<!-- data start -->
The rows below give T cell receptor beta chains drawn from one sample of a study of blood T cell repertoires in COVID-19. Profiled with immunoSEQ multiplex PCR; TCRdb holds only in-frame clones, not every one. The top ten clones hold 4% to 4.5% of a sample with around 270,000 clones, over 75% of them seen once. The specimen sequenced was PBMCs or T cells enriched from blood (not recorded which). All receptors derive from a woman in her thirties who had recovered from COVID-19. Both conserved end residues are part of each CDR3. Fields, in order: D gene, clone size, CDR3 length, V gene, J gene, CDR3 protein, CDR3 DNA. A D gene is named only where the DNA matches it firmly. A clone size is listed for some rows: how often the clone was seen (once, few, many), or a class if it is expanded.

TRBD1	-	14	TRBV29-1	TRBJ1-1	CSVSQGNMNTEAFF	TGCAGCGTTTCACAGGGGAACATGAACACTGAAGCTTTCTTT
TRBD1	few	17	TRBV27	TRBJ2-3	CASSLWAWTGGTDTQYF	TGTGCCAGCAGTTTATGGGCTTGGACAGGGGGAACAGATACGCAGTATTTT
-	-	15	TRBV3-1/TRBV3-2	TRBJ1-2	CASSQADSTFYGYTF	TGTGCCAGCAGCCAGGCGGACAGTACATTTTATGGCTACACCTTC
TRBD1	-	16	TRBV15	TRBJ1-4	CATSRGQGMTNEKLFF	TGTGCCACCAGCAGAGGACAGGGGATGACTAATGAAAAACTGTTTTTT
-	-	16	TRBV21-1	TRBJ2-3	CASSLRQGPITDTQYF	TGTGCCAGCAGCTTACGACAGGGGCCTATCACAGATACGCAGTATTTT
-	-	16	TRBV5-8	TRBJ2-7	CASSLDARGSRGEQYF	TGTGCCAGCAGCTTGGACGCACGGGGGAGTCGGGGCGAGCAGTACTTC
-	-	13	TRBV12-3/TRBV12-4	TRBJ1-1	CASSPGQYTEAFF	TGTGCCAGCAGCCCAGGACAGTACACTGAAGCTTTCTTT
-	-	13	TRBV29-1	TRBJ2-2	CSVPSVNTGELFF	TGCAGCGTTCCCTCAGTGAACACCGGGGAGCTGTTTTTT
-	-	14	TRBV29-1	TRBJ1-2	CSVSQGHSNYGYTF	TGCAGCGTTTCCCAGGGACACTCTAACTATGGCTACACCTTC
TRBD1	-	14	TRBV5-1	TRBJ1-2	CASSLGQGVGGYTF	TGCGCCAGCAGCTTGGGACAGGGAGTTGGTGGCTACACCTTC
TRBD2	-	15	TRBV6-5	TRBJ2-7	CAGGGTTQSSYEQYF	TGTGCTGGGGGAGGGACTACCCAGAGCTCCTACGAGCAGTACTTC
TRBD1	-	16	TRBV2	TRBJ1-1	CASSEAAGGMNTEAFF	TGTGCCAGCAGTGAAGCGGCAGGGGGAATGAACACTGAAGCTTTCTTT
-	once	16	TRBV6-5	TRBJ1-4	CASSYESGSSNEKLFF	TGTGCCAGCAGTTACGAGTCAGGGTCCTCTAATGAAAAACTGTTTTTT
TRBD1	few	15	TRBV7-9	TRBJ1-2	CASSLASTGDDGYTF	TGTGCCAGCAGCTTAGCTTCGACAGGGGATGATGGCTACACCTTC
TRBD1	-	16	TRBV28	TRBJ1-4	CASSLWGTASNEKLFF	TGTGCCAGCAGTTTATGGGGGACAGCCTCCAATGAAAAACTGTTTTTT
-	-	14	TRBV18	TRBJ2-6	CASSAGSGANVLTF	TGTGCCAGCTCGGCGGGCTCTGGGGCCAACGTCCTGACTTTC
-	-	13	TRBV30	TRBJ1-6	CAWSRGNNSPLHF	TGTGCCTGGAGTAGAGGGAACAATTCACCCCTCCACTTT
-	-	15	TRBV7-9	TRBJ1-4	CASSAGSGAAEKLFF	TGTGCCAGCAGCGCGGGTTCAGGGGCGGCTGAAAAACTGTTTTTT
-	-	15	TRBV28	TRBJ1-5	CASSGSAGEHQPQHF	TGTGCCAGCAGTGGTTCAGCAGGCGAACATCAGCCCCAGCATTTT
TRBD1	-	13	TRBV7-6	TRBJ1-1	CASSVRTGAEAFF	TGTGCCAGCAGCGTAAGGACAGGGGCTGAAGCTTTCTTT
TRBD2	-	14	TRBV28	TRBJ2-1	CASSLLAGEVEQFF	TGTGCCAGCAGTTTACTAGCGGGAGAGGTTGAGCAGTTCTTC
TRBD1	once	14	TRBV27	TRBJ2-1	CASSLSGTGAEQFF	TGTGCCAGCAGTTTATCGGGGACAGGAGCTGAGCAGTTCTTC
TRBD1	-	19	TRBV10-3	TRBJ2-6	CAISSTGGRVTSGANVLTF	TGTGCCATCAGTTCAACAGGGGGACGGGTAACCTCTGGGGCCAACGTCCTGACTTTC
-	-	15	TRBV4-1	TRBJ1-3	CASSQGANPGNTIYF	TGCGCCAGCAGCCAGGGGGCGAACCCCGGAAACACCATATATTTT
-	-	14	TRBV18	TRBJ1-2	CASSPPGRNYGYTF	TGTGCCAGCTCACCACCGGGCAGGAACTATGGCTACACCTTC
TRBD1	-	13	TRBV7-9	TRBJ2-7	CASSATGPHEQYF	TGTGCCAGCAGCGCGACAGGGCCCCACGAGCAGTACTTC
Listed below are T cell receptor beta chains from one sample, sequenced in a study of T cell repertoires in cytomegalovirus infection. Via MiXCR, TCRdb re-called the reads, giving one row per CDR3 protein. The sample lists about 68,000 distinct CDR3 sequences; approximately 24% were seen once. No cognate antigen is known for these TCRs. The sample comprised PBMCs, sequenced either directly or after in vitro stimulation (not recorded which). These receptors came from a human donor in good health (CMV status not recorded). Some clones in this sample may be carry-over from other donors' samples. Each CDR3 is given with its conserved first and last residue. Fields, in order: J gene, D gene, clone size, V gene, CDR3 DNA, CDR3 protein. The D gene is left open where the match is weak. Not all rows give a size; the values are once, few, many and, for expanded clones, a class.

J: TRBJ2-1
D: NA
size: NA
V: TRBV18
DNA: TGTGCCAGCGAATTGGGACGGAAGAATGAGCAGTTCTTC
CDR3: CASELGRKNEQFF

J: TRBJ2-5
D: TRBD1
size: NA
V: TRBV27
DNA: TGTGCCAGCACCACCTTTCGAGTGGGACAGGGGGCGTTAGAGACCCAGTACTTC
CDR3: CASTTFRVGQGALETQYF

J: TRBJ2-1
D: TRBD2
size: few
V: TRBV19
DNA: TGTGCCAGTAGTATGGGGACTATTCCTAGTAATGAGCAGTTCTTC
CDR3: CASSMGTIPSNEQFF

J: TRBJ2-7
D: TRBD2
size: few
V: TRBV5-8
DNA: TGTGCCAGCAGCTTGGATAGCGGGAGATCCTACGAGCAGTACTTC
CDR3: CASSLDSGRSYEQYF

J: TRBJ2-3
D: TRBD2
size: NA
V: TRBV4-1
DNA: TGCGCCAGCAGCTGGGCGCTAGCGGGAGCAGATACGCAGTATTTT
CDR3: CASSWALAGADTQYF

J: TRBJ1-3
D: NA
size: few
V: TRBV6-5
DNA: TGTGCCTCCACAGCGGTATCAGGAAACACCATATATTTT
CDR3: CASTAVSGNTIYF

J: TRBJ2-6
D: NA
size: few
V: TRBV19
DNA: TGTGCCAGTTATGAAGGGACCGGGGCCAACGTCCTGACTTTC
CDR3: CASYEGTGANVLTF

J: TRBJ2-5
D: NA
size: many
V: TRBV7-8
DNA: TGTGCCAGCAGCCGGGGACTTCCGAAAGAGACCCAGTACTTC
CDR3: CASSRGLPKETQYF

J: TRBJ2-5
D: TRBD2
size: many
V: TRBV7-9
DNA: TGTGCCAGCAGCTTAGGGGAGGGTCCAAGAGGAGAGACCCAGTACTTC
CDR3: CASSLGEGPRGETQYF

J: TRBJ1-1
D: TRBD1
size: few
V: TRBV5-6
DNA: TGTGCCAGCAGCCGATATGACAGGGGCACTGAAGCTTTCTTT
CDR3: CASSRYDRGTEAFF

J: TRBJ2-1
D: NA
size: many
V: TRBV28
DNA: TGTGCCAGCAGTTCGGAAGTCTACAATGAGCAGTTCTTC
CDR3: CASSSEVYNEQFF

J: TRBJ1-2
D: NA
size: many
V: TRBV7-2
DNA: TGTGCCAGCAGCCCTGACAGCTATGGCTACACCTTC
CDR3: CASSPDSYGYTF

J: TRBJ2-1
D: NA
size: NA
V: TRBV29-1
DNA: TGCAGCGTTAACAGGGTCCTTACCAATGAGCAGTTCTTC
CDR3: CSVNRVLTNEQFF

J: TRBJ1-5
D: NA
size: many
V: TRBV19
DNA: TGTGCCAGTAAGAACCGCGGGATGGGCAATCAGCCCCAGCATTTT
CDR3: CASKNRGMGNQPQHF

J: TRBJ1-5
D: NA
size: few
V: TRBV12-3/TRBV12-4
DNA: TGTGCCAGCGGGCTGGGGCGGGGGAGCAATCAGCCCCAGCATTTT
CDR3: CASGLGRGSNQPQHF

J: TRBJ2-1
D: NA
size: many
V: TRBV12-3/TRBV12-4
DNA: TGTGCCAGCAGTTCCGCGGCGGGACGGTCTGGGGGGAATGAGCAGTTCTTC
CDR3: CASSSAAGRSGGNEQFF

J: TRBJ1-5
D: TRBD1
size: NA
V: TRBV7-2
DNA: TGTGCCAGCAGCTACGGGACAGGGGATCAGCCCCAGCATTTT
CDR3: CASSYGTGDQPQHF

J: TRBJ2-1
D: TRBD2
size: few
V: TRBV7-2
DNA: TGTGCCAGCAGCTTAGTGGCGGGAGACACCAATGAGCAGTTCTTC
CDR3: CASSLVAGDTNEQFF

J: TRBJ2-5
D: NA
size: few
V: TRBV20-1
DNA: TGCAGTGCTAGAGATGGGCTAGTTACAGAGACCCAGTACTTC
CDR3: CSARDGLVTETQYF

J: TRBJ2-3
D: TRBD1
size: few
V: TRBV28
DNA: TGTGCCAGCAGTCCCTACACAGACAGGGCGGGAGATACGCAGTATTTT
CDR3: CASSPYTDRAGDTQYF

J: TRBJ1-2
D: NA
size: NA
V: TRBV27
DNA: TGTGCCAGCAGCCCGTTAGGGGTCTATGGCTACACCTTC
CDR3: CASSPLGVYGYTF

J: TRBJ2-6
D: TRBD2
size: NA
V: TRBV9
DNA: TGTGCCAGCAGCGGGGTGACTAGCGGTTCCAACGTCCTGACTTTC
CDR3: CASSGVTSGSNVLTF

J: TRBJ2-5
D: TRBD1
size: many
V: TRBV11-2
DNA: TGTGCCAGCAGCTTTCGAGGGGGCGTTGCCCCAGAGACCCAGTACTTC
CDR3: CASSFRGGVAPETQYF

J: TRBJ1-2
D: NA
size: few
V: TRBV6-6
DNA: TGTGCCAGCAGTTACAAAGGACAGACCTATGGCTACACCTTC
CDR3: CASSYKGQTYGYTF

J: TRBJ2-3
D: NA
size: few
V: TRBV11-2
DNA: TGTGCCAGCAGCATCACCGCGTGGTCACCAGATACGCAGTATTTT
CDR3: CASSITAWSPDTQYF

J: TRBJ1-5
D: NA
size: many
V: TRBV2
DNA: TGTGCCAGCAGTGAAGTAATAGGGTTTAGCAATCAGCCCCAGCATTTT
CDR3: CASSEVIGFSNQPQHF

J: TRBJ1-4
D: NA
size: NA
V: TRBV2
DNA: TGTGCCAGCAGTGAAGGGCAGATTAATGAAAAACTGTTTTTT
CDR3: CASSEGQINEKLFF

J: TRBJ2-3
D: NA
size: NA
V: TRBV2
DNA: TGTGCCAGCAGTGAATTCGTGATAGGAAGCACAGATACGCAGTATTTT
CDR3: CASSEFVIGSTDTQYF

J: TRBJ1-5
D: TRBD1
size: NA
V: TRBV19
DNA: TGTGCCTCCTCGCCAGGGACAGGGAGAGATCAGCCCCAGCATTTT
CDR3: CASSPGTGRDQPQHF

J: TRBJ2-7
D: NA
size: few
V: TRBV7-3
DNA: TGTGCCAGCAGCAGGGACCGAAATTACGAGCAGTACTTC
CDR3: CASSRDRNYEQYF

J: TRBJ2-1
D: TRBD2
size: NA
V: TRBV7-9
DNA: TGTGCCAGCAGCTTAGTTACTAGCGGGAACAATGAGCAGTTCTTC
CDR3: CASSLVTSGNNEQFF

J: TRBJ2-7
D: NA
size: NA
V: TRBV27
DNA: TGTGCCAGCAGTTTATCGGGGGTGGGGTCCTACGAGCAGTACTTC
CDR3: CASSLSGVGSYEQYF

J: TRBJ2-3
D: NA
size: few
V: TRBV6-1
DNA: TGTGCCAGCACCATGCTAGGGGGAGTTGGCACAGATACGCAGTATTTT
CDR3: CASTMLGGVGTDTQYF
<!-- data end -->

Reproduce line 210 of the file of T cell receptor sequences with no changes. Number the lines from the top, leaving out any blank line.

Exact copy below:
D: TRBD2